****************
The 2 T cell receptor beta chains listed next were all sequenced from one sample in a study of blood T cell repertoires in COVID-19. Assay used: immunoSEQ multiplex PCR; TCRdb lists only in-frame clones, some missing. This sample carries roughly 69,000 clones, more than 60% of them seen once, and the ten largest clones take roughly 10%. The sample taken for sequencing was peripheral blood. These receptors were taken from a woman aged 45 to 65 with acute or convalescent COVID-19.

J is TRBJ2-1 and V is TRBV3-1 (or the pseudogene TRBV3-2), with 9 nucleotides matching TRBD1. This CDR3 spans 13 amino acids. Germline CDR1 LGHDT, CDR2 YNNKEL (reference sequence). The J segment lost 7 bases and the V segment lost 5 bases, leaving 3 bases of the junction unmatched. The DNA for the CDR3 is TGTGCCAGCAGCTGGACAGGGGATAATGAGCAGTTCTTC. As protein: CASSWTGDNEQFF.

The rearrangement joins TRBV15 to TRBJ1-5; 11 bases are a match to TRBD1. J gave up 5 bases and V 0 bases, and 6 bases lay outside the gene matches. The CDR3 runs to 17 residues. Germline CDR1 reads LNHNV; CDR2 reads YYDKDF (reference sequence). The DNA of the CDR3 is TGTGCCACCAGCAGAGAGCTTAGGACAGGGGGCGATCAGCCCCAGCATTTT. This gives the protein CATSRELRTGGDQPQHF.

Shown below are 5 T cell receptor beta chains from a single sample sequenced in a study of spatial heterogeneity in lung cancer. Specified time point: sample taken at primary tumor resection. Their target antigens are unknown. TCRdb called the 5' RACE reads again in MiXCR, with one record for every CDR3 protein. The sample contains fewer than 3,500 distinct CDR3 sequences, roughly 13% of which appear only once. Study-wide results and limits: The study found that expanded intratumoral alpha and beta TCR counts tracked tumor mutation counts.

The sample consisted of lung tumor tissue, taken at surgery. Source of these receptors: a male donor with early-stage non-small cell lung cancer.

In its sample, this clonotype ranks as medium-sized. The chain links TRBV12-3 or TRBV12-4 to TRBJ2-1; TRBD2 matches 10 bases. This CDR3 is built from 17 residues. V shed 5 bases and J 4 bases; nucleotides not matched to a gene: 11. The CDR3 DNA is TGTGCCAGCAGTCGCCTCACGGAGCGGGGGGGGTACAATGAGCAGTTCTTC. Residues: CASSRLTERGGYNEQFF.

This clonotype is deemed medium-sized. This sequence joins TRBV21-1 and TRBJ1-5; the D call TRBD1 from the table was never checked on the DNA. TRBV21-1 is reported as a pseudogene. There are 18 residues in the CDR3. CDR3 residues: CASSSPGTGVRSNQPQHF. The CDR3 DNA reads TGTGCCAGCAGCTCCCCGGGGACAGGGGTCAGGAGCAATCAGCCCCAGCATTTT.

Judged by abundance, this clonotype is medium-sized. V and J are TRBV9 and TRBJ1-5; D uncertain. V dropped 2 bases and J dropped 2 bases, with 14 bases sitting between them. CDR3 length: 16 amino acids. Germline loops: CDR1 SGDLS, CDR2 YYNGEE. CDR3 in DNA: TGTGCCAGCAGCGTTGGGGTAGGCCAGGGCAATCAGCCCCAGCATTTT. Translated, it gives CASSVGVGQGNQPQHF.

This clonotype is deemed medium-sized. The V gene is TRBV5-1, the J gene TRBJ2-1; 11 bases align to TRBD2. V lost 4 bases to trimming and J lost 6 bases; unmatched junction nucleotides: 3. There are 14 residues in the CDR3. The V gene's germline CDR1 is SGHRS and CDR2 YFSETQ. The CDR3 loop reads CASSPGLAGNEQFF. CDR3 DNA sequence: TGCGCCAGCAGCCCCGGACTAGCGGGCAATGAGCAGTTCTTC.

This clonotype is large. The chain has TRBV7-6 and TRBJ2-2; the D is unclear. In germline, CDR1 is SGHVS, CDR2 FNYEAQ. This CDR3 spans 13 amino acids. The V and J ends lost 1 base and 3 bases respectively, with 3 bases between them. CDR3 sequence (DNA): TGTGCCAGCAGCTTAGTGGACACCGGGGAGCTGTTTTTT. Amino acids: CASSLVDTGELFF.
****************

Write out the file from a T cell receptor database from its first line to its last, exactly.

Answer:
The 2 T cell receptor beta chains listed next were all sequenced from one sample in a study of blood T cell repertoires in COVID-19. Assay used: immunoSEQ multiplex PCR; TCRdb lists only in-frame clones, some missing. This sample carries roughly 69,000 clones, more than 60% of them seen once, and the ten largest clones take roughly 10%. The sample taken for sequencing was peripheral blood. These receptors were taken from a woman aged 45 to 65 with acute or convalescent COVID-19.

J is TRBJ2-1 and V is TRBV3-1 (or the pseudogene TRBV3-2), with 9 nucleotides matching TRBD1. This CDR3 spans 13 amino acids. Germline CDR1 LGHDT, CDR2 YNNKEL (reference sequence). The J segment lost 7 bases and the V segment lost 5 bases, leaving 3 bases of the junction unmatched. The DNA for the CDR3 is TGTGCCAGCAGCTGGACAGGGGATAATGAGCAGTTCTTC. As protein: CASSWTGDNEQFF.

The rearrangement joins TRBV15 to TRBJ1-5; 11 bases are a match to TRBD1. J gave up 5 bases and V 0 bases, and 6 bases lay outside the gene matches. The CDR3 runs to 17 residues. Germline CDR1 reads LNHNV; CDR2 reads YYDKDF (reference sequence). The DNA of the CDR3 is TGTGCCACCAGCAGAGAGCTTAGGACAGGGGGCGATCAGCCCCAGCATTTT. This gives the protein CATSRELRTGGDQPQHF.

Shown below are 5 T cell receptor beta chains from a single sample sequenced in a study of spatial heterogeneity in lung cancer. Specified time point: sample taken at primary tumor resection. Their target antigens are unknown. TCRdb called the 5' RACE reads again in MiXCR, with one record for every CDR3 protein. The sample contains fewer than 3,500 distinct CDR3 sequences, roughly 13% of which appear only once. Study-wide results and limits: The study found that expanded intratumoral alpha and beta TCR counts tracked tumor mutation counts.

The sample consisted of lung tumor tissue, taken at surgery. Source of these receptors: a male donor with early-stage non-small cell lung cancer.

In its sample, this clonotype ranks as medium-sized. The chain links TRBV12-3 or TRBV12-4 to TRBJ2-1; TRBD2 matches 10 bases. This CDR3 is built from 17 residues. V shed 5 bases and J 4 bases; nucleotides not matched to a gene: 11. The CDR3 DNA is TGTGCCAGCAGTCGCCTCACGGAGCGGGGGGGGTACAATGAGCAGTTCTTC. Residues: CASSRLTERGGYNEQFF.

This clonotype is deemed medium-sized. This sequence joins TRBV21-1 and TRBJ1-5; the D call TRBD1 from the table was never checked on the DNA. TRBV21-1 is reported as a pseudogene. There are 18 residues in the CDR3. CDR3 residues: CASSSPGTGVRSNQPQHF. The CDR3 DNA reads TGTGCCAGCAGCTCCCCGGGGACAGGGGTCAGGAGCAATCAGCCCCAGCATTTT.

Judged by abundance, this clonotype is medium-sized. V and J are TRBV9 and TRBJ1-5; D uncertain. V dropped 2 bases and J dropped 2 bases, with 14 bases sitting between them. CDR3 length: 16 amino acids. Germline loops: CDR1 SGDLS, CDR2 YYNGEE. CDR3 in DNA: TGTGCCAGCAGCGTTGGGGTAGGCCAGGGCAATCAGCCCCAGCATTTT. Translated, it gives CASSVGVGQGNQPQHF.

This clonotype is deemed medium-sized. The V gene is TRBV5-1, the J gene TRBJ2-1; 11 bases align to TRBD2. V lost 4 bases to trimming and J lost 6 bases; unmatched junction nucleotides: 3. There are 14 residues in the CDR3. The V gene's germline CDR1 is SGHRS and CDR2 YFSETQ. The CDR3 loop reads CASSPGLAGNEQFF. CDR3 DNA sequence: TGCGCCAGCAGCCCCGGACTAGCGGGCAATGAGCAGTTCTTC.

This clonotype is large. The chain has TRBV7-6 and TRBJ2-2; the D is unclear. In germline, CDR1 is SGHVS, CDR2 FNYEAQ. This CDR3 spans 13 amino acids. The V and J ends lost 1 base and 3 bases respectively, with 3 bases between them. CDR3 sequence (DNA): TGTGCCAGCAGCTTAGTGGACACCGGGGAGCTGTTTTTT. Amino acids: CASSLVDTGELFF.